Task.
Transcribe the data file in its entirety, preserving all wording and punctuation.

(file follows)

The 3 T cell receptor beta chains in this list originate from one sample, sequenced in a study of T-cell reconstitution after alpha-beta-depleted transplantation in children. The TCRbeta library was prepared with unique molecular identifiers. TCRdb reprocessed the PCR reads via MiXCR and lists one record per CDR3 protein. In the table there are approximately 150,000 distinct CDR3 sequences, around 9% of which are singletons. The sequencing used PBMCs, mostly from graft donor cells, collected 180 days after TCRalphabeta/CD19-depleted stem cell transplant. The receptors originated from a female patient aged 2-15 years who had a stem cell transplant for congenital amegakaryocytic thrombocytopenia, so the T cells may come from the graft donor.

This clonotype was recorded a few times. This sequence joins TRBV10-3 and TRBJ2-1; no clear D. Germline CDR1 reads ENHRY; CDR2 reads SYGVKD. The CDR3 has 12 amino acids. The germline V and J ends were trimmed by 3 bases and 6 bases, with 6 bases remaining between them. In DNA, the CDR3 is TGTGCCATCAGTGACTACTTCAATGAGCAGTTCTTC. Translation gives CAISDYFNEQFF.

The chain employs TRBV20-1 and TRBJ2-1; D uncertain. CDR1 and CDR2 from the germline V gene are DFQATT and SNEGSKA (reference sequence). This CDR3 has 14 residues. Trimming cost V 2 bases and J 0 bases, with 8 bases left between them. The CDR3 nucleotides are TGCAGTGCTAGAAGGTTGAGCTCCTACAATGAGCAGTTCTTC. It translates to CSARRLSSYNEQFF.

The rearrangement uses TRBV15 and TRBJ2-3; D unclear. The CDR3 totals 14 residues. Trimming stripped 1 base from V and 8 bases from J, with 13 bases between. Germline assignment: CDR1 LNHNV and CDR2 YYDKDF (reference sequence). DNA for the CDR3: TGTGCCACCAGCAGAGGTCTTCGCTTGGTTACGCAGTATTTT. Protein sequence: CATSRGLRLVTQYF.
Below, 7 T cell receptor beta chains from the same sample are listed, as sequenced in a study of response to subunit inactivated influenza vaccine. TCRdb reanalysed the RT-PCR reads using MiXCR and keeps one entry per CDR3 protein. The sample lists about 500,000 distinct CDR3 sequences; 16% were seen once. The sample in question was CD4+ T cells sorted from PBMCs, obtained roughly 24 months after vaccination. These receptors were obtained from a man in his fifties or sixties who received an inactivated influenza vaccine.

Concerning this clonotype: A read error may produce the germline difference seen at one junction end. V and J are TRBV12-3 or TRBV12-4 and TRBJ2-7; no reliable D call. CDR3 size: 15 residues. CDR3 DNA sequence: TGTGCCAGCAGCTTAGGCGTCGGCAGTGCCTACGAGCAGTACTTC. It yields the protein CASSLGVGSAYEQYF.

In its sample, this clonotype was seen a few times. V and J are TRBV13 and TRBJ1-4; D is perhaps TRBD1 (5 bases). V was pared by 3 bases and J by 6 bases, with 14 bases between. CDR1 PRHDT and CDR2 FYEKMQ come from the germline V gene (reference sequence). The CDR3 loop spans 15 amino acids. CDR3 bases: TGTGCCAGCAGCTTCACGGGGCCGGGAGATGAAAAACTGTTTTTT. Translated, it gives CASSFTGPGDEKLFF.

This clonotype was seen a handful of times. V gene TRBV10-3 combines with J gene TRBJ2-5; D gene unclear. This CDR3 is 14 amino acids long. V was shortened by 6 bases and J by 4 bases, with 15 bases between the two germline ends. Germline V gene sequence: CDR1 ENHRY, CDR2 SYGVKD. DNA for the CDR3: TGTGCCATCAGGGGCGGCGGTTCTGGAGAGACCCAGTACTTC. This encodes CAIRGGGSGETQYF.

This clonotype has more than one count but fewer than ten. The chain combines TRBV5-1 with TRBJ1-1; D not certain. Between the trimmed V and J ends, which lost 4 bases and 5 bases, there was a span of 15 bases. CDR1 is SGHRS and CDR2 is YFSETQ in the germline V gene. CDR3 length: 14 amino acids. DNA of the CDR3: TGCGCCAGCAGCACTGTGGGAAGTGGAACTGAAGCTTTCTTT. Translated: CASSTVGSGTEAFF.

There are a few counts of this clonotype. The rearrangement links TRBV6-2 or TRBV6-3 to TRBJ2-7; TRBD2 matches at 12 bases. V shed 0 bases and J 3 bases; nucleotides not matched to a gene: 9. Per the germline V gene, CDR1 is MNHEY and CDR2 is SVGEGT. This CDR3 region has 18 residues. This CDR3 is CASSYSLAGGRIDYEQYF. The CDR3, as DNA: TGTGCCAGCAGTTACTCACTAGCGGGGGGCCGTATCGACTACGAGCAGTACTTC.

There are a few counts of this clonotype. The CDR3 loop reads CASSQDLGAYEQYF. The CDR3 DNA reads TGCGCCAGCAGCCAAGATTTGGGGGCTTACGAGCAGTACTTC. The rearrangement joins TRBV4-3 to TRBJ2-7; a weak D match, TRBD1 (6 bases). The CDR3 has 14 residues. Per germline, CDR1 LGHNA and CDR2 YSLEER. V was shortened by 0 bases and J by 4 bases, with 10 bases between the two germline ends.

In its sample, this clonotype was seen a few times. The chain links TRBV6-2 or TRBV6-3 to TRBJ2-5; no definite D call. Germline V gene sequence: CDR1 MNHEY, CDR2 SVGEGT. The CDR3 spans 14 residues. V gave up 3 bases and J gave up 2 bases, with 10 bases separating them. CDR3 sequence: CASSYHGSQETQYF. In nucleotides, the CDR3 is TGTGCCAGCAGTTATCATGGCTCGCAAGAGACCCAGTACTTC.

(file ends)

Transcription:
The 3 T cell receptor beta chains in this list originate from one sample, sequenced in a study of T-cell reconstitution after alpha-beta-depleted transplantation in children. The TCRbeta library was prepared with unique molecular identifiers. TCRdb reprocessed the PCR reads via MiXCR and lists one record per CDR3 protein. In the table there are approximately 150,000 distinct CDR3 sequences, around 9% of which are singletons. The sequencing used PBMCs, mostly from graft donor cells, collected 180 days after TCRalphabeta/CD19-depleted stem cell transplant. The receptors originated from a female patient aged 2-15 years who had a stem cell transplant for congenital amegakaryocytic thrombocytopenia, so the T cells may come from the graft donor.

This clonotype was recorded a few times. This sequence joins TRBV10-3 and TRBJ2-1; no clear D. Germline CDR1 reads ENHRY; CDR2 reads SYGVKD. The CDR3 has 12 amino acids. The germline V and J ends were trimmed by 3 bases and 6 bases, with 6 bases remaining between them. In DNA, the CDR3 is TGTGCCATCAGTGACTACTTCAATGAGCAGTTCTTC. Translation gives CAISDYFNEQFF.

The chain employs TRBV20-1 and TRBJ2-1; D uncertain. CDR1 and CDR2 from the germline V gene are DFQATT and SNEGSKA (reference sequence). This CDR3 has 14 residues. Trimming cost V 2 bases and J 0 bases, with 8 bases left between them. The CDR3 nucleotides are TGCAGTGCTAGAAGGTTGAGCTCCTACAATGAGCAGTTCTTC. It translates to CSARRLSSYNEQFF.

The rearrangement uses TRBV15 and TRBJ2-3; D unclear. The CDR3 totals 14 residues. Trimming stripped 1 base from V and 8 bases from J, with 13 bases between. Germline assignment: CDR1 LNHNV and CDR2 YYDKDF (reference sequence). DNA for the CDR3: TGTGCCACCAGCAGAGGTCTTCGCTTGGTTACGCAGTATTTT. Protein sequence: CATSRGLRLVTQYF.
Below, 7 T cell receptor beta chains from the same sample are listed, as sequenced in a study of response to subunit inactivated influenza vaccine. TCRdb reanalysed the RT-PCR reads using MiXCR and keeps one entry per CDR3 protein. The sample lists about 500,000 distinct CDR3 sequences; 16% were seen once. The sample in question was CD4+ T cells sorted from PBMCs, obtained roughly 24 months after vaccination. These receptors were obtained from a man in his fifties or sixties who received an inactivated influenza vaccine.

Concerning this clonotype: A read error may produce the germline difference seen at one junction end. V and J are TRBV12-3 or TRBV12-4 and TRBJ2-7; no reliable D call. CDR3 size: 15 residues. CDR3 DNA sequence: TGTGCCAGCAGCTTAGGCGTCGGCAGTGCCTACGAGCAGTACTTC. It yields the protein CASSLGVGSAYEQYF.

In its sample, this clonotype was seen a few times. V and J are TRBV13 and TRBJ1-4; D is perhaps TRBD1 (5 bases). V was pared by 3 bases and J by 6 bases, with 14 bases between. CDR1 PRHDT and CDR2 FYEKMQ come from the germline V gene (reference sequence). The CDR3 loop spans 15 amino acids. CDR3 bases: TGTGCCAGCAGCTTCACGGGGCCGGGAGATGAAAAACTGTTTTTT. Translated, it gives CASSFTGPGDEKLFF.

This clonotype was seen a handful of times. V gene TRBV10-3 combines with J gene TRBJ2-5; D gene unclear. This CDR3 is 14 amino acids long. V was shortened by 6 bases and J by 4 bases, with 15 bases between the two germline ends. Germline V gene sequence: CDR1 ENHRY, CDR2 SYGVKD. DNA for the CDR3: TGTGCCATCAGGGGCGGCGGTTCTGGAGAGACCCAGTACTTC. This encodes CAIRGGGSGETQYF.

This clonotype has more than one count but fewer than ten. The chain combines TRBV5-1 with TRBJ1-1; D not certain. Between the trimmed V and J ends, which lost 4 bases and 5 bases, there was a span of 15 bases. CDR1 is SGHRS and CDR2 is YFSETQ in the germline V gene. CDR3 length: 14 amino acids. DNA of the CDR3: TGCGCCAGCAGCACTGTGGGAAGTGGAACTGAAGCTTTCTTT. Translated: CASSTVGSGTEAFF.

There are a few counts of this clonotype. The rearrangement links TRBV6-2 or TRBV6-3 to TRBJ2-7; TRBD2 matches at 12 bases. V shed 0 bases and J 3 bases; nucleotides not matched to a gene: 9. Per the germline V gene, CDR1 is MNHEY and CDR2 is SVGEGT. This CDR3 region has 18 residues. This CDR3 is CASSYSLAGGRIDYEQYF. The CDR3, as DNA: TGTGCCAGCAGTTACTCACTAGCGGGGGGCCGTATCGACTACGAGCAGTACTTC.

There are a few counts of this clonotype. The CDR3 loop reads CASSQDLGAYEQYF. The CDR3 DNA reads TGCGCCAGCAGCCAAGATTTGGGGGCTTACGAGCAGTACTTC. The rearrangement joins TRBV4-3 to TRBJ2-7; a weak D match, TRBD1 (6 bases). The CDR3 has 14 residues. Per germline, CDR1 LGHNA and CDR2 YSLEER. V was shortened by 0 bases and J by 4 bases, with 10 bases between the two germline ends.

In its sample, this clonotype was seen a few times. The chain links TRBV6-2 or TRBV6-3 to TRBJ2-5; no definite D call. Germline V gene sequence: CDR1 MNHEY, CDR2 SVGEGT. The CDR3 spans 14 residues. V gave up 3 bases and J gave up 2 bases, with 10 bases separating them. CDR3 sequence: CASSYHGSQETQYF. In nucleotides, the CDR3 is TGTGCCAGCAGTTATCATGGCTCGCAAGAGACCCAGTACTTC.